Speaking in front of Congress, Jerome Powell said he's in favour of a 0.25 point increase, aimed at tackling the surging cost of living.
The bank is under pressure to rein in inflation as prices in the US rise at the fastest rate in 40 years.
Analysts expect a rate hike in March, which would be the first since 2018.
It comes as costs for food, fuel and cars have risen sharply in recent months, leaving families' budgets strained.
Mr Powell admitted that he was open to further interest rate increases further down the line if inflation, which measures how quickly the cost of living rises over time, remains "persistently high."
The idea of raising interest rates is to keep those current and predicted price rises under control.
Higher interest rates make borrowing more expensive, for example. For households, that could mean higher mortgage costs, although - for the vast majority of homeowners - the impact is not immediate, and some will escape it entirely.
Many central banks, including the Federal Reserve in the US, aim to keep inflation contained at 2%.
Mr Powell acknowledged that price increases have jumped far above that target. In January, the increase in the cost of living jumped by 7.5% when compared with a year earlier.
"The inflation that we're experiencing is just nothing like anything we've experienced in decades," he said.
At the start of the pandemic, the Federal Reserve slashed rates to zero in a bid to stimulate spending and the economy at a time when many sectors were shut-down.
But a mix of issues, such as high demand as restrictions ease, labour shortages and supply chain problems have led to increases in the cost of goods in particular.
The chairman of America's central bank Jerome Powell has made it a point during his tenure of trying to demystify what the Federal Reserve does. He is committed to explaining what policymakers are doing and why because of what happened during the 2008 financial crisis.
Even by those standards, he was unusually blunt during his semi-annual Congressional testimony.
Mr Powell telegraphing explicitly what he wants to do at the central bank's next meeting in two weeks: proposing a quarter percentage point rate increase, while moving carefully and watching the economic implications of war in Ukraine.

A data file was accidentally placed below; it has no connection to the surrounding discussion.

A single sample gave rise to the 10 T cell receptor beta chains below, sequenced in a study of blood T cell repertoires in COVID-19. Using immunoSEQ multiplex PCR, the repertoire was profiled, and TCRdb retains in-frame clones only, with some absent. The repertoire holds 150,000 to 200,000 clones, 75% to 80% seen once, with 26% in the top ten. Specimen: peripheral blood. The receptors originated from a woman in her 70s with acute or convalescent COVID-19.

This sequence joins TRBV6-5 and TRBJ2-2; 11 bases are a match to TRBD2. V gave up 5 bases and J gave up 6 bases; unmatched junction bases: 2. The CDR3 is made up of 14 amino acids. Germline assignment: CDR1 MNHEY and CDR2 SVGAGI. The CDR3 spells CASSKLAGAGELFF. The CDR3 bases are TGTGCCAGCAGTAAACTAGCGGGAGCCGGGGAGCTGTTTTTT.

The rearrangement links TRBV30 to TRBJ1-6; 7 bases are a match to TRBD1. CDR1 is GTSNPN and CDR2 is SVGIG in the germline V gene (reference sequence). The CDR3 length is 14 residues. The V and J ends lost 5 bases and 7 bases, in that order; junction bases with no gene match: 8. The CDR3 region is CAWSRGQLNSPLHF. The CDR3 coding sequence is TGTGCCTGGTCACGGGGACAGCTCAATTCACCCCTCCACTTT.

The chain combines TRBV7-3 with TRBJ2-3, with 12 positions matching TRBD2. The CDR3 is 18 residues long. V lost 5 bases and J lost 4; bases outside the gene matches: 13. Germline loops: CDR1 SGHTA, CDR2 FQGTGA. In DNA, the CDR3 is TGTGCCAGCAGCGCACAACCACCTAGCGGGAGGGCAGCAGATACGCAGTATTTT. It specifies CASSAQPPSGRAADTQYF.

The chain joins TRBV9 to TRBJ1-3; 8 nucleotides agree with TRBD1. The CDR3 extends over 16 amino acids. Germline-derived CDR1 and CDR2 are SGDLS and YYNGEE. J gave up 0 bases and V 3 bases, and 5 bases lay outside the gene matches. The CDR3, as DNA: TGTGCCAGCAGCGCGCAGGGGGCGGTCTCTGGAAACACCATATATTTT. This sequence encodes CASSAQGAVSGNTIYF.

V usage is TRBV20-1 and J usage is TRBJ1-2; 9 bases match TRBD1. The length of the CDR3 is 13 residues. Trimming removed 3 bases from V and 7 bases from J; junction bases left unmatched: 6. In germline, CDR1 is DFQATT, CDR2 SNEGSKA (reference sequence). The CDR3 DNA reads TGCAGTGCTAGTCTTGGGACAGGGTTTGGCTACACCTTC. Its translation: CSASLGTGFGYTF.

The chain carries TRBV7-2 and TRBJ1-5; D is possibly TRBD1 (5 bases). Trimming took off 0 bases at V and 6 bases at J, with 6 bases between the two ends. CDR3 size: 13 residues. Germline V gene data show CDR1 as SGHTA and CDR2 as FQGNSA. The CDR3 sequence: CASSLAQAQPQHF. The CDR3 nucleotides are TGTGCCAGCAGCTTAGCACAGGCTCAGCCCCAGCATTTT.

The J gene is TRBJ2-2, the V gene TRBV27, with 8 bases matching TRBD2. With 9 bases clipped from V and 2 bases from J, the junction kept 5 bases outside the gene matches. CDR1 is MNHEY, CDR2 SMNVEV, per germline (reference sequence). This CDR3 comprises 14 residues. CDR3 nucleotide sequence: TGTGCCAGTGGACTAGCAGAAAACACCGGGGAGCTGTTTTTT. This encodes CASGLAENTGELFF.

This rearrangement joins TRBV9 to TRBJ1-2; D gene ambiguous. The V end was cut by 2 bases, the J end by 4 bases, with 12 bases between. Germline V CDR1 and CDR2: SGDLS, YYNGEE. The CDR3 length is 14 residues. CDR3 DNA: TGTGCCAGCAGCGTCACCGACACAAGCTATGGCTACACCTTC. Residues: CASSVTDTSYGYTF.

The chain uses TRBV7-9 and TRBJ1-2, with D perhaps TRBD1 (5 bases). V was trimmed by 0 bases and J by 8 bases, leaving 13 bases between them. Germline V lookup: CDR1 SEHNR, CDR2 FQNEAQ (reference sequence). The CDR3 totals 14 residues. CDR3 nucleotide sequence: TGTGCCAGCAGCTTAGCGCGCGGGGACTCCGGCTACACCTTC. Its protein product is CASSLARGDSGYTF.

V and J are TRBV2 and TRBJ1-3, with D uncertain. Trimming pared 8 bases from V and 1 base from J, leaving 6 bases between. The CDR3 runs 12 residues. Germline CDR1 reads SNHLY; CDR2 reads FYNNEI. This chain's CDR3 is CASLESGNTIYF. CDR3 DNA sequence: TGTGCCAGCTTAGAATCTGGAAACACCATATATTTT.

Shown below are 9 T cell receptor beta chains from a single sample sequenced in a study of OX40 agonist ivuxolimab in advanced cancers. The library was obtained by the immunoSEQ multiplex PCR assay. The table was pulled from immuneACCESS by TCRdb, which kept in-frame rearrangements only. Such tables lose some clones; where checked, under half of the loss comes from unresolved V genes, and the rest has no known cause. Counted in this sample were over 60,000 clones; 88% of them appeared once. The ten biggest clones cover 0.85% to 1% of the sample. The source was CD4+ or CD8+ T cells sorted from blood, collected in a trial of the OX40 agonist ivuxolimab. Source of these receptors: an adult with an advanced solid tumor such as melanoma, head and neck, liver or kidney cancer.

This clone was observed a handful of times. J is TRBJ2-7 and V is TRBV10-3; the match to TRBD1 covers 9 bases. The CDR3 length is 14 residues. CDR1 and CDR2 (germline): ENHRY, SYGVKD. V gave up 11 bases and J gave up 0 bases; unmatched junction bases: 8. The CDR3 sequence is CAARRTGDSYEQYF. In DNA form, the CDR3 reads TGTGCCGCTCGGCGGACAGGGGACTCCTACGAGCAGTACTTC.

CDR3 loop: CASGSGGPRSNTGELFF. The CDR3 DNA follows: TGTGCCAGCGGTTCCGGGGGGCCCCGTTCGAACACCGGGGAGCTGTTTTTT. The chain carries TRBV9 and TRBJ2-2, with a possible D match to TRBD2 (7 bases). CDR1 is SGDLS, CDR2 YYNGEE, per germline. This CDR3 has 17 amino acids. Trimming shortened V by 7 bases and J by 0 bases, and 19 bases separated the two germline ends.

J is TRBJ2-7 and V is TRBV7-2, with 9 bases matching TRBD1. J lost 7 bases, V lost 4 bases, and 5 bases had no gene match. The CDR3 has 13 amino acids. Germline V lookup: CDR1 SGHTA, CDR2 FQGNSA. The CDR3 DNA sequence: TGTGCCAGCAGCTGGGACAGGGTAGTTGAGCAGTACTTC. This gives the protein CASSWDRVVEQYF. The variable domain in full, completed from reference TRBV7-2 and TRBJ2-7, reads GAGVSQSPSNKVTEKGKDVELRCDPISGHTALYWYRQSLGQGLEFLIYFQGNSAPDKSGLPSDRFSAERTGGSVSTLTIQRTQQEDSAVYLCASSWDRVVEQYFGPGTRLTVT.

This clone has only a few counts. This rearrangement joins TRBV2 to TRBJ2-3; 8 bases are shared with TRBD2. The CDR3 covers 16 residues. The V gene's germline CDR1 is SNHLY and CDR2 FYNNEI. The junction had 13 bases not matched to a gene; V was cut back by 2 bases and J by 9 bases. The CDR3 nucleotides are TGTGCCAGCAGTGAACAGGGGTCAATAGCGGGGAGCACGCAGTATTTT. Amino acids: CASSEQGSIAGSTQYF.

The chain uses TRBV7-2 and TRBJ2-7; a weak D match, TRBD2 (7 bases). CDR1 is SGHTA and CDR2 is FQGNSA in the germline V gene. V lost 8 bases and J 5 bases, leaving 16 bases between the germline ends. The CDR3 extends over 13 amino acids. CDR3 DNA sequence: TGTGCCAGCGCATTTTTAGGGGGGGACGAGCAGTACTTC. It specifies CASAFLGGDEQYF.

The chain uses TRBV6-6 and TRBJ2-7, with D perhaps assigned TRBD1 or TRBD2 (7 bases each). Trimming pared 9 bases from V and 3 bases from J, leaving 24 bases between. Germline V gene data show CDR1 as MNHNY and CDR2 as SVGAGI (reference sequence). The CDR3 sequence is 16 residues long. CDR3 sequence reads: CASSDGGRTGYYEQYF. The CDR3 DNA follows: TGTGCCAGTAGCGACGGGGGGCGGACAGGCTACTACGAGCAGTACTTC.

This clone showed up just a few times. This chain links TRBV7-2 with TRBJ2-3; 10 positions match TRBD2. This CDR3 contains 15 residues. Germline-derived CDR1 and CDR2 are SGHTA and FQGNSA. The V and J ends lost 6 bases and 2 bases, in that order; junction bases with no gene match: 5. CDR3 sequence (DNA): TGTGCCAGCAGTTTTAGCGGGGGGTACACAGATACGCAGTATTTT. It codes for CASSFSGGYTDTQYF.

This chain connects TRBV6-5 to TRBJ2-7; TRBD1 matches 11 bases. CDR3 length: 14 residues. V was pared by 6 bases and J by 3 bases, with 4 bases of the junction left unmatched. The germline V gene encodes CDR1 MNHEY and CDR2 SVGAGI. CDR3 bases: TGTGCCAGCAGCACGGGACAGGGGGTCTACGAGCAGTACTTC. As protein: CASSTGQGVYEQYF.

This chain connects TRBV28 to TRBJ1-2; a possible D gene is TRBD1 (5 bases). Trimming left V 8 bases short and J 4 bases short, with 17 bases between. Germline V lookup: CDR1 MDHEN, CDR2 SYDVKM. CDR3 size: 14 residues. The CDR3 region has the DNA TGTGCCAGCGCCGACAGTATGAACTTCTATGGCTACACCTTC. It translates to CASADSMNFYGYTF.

Even before Russia's invasion, the Fed had a tough job on its hands trying to tame soaring inflation. A series of rate hikes were already expected this year.
But the conflict in Ukraine has complicated that job. The invasion is likely to undermine global growth while pushing up prices, especially for energy and food.
Given the uncertainty, Mr Powell is taking the view that a cautious approach is best and is putting all his cards on the table.
The chair recognised that "high inflation imposes significant hardship" on people and said the Bank will use all its tools to ensure the increased prices do not become "entrenched".
The Fed is not alone in its plans to raise interest rates from their current levels. The Bank of England raised interest rates twice in three months and drew outrage when its boss asked workers not to ask for a pay rise to try to stop prices rising out of control.
Looking ahead, Jerome Powell said that the Fed expects inflation "to decline over the course of the year as supply constraints ease... we are attentive to the risks of potential further upward pressure" on prices.
He cautioned, however, that the invasion of Ukraine, and sanctions imposed by Western countries, create a great deal of uncertainty around the prices of wheat, oil, and other goods.
"The near-term effects on the US economy of the invasion of Ukraine, the ongoing war, the sanctions, and of events to come, remain highly uncertain," he said in his semi-annual testimony to Congress.
"We will be monitoring the situation closely."
On Wednesday, oil prices surged again despite the US and other members of the International Energy Agency agreeing to release 60 million barrels of emergency stockpiles.
Russia is one of the world's largest oil and gas exporters, but US President Biden has not ruled out banning imports from the country.